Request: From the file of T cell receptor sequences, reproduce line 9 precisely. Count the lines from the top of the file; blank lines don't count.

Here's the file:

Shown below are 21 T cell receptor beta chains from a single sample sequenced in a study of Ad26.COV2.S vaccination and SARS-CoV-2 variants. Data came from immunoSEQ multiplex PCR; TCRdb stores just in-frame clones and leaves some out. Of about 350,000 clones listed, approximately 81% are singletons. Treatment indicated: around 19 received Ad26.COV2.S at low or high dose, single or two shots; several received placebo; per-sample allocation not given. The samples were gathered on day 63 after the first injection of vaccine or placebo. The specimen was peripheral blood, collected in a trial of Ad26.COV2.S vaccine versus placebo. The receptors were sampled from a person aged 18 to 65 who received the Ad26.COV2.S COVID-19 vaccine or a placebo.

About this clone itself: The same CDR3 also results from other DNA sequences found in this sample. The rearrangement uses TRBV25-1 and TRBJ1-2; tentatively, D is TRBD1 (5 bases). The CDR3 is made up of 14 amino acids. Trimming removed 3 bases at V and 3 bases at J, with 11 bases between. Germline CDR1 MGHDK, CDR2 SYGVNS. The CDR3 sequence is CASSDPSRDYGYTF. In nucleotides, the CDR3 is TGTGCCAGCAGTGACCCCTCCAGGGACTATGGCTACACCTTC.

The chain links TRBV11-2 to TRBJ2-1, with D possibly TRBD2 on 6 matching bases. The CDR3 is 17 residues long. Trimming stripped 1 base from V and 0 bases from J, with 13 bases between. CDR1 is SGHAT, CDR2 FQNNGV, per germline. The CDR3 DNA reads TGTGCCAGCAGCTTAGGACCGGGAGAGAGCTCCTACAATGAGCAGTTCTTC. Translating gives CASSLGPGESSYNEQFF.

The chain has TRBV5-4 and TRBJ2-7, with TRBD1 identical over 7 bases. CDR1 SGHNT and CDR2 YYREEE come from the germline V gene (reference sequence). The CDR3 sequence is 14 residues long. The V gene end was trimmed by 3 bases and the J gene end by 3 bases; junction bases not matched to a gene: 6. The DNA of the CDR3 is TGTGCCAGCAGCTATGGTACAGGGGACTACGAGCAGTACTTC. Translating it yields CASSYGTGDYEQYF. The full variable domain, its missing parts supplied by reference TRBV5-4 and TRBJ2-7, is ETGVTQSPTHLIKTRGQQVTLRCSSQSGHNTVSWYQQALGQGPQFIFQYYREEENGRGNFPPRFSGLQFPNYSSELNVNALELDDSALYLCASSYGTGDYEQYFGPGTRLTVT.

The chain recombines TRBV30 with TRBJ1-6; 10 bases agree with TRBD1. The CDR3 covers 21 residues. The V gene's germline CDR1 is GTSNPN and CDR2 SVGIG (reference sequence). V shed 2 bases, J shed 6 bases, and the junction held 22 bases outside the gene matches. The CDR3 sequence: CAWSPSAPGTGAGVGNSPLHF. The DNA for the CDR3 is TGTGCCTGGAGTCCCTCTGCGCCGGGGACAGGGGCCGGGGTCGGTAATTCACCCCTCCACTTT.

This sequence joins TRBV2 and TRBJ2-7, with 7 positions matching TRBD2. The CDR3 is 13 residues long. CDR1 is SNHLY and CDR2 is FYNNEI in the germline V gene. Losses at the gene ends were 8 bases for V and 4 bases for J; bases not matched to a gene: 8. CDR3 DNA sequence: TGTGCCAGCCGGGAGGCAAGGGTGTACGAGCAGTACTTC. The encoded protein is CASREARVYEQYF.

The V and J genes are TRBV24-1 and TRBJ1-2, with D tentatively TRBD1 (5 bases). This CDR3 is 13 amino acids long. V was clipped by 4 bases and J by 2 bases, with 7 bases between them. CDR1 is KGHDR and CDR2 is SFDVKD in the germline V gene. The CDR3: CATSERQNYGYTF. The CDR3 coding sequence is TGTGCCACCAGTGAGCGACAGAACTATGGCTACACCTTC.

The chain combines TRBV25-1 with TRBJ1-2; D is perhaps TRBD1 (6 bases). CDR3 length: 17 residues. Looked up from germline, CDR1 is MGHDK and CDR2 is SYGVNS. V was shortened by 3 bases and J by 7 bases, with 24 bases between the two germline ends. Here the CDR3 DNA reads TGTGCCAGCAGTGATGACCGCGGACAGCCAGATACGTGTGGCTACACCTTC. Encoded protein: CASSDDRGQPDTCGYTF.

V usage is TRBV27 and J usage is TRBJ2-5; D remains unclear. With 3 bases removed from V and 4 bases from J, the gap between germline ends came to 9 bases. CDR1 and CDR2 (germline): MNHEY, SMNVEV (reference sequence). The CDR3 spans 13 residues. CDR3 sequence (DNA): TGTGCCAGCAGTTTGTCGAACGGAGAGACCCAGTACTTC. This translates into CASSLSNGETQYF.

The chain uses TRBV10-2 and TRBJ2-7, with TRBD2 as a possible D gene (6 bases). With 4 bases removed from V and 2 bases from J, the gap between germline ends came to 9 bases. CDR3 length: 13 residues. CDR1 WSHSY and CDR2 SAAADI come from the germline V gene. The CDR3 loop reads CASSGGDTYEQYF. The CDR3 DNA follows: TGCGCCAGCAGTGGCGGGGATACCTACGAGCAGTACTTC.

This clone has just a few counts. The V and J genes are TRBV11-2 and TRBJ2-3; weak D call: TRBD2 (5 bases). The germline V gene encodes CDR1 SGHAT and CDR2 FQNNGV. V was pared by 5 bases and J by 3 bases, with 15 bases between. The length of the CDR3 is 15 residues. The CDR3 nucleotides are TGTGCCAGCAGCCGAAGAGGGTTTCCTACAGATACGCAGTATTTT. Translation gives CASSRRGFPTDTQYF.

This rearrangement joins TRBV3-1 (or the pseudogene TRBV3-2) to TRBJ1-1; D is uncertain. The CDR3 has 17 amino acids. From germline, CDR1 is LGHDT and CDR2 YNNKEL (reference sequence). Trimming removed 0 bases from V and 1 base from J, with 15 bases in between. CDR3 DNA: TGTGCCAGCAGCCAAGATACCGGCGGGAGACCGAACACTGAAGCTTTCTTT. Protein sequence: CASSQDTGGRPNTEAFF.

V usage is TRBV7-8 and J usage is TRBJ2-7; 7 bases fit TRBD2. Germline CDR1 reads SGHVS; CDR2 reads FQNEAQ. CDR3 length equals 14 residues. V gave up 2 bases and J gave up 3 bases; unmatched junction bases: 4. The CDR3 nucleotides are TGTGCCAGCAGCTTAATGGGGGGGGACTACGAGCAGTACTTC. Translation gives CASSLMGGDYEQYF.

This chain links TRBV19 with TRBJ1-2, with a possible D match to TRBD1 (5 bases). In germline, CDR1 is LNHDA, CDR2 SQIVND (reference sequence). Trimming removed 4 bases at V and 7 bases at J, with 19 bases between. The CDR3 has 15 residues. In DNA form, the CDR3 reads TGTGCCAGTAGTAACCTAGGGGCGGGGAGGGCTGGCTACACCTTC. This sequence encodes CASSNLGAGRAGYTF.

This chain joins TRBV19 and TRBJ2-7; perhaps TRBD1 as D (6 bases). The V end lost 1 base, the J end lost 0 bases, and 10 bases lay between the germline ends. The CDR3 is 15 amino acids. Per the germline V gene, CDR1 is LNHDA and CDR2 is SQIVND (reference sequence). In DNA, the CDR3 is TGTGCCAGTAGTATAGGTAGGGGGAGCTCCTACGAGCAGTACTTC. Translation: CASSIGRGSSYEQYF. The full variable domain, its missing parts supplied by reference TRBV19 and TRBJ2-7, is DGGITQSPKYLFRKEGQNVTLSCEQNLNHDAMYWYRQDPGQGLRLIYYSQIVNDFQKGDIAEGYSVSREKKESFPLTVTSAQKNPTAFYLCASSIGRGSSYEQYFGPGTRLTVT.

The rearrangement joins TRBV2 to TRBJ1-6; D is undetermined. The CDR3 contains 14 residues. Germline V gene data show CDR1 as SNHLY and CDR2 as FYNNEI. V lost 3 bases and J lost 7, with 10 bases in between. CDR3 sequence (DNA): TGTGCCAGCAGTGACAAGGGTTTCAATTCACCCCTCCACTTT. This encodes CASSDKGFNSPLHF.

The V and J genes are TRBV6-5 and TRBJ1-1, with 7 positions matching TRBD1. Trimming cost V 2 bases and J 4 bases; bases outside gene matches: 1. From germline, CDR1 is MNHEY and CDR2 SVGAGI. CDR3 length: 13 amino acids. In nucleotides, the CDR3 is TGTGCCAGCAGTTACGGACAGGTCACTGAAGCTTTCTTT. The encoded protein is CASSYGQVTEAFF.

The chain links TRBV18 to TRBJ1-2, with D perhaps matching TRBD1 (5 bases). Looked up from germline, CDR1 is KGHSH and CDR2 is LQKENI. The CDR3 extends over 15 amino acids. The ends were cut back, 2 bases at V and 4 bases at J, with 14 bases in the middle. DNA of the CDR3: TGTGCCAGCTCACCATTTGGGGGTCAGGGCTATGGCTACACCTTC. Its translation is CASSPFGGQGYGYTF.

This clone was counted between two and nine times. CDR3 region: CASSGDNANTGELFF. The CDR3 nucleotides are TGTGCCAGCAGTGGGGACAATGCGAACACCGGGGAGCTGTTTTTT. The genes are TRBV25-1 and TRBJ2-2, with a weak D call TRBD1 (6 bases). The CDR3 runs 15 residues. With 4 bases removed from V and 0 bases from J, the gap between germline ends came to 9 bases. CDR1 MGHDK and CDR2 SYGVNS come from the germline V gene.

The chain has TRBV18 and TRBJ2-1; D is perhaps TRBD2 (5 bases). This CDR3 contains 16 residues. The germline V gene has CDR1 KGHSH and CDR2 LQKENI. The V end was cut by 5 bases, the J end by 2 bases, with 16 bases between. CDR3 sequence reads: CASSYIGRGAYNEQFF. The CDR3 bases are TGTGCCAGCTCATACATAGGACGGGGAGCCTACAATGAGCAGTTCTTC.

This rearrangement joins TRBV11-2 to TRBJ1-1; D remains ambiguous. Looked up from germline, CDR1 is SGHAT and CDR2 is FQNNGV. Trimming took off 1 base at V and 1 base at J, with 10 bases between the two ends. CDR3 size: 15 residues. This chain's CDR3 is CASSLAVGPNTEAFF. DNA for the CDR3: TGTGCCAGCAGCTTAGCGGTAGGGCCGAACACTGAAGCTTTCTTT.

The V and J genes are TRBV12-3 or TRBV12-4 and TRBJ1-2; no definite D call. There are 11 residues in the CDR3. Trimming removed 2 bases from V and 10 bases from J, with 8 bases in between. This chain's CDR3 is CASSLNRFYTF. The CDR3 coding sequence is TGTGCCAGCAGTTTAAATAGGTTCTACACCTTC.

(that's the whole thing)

V usage is TRBV27 and J usage is TRBJ2-5; D remains unclear. With 3 bases removed from V and 4 bases from J, the gap between germline ends came to 9 bases. CDR1 and CDR2 (germline): MNHEY, SMNVEV (reference sequence). The CDR3 spans 13 residues. CDR3 sequence (DNA): TGTGCCAGCAGTTTGTCGAACGGAGAGACCCAGTACTTC. This translates into CASSLSNGETQYF.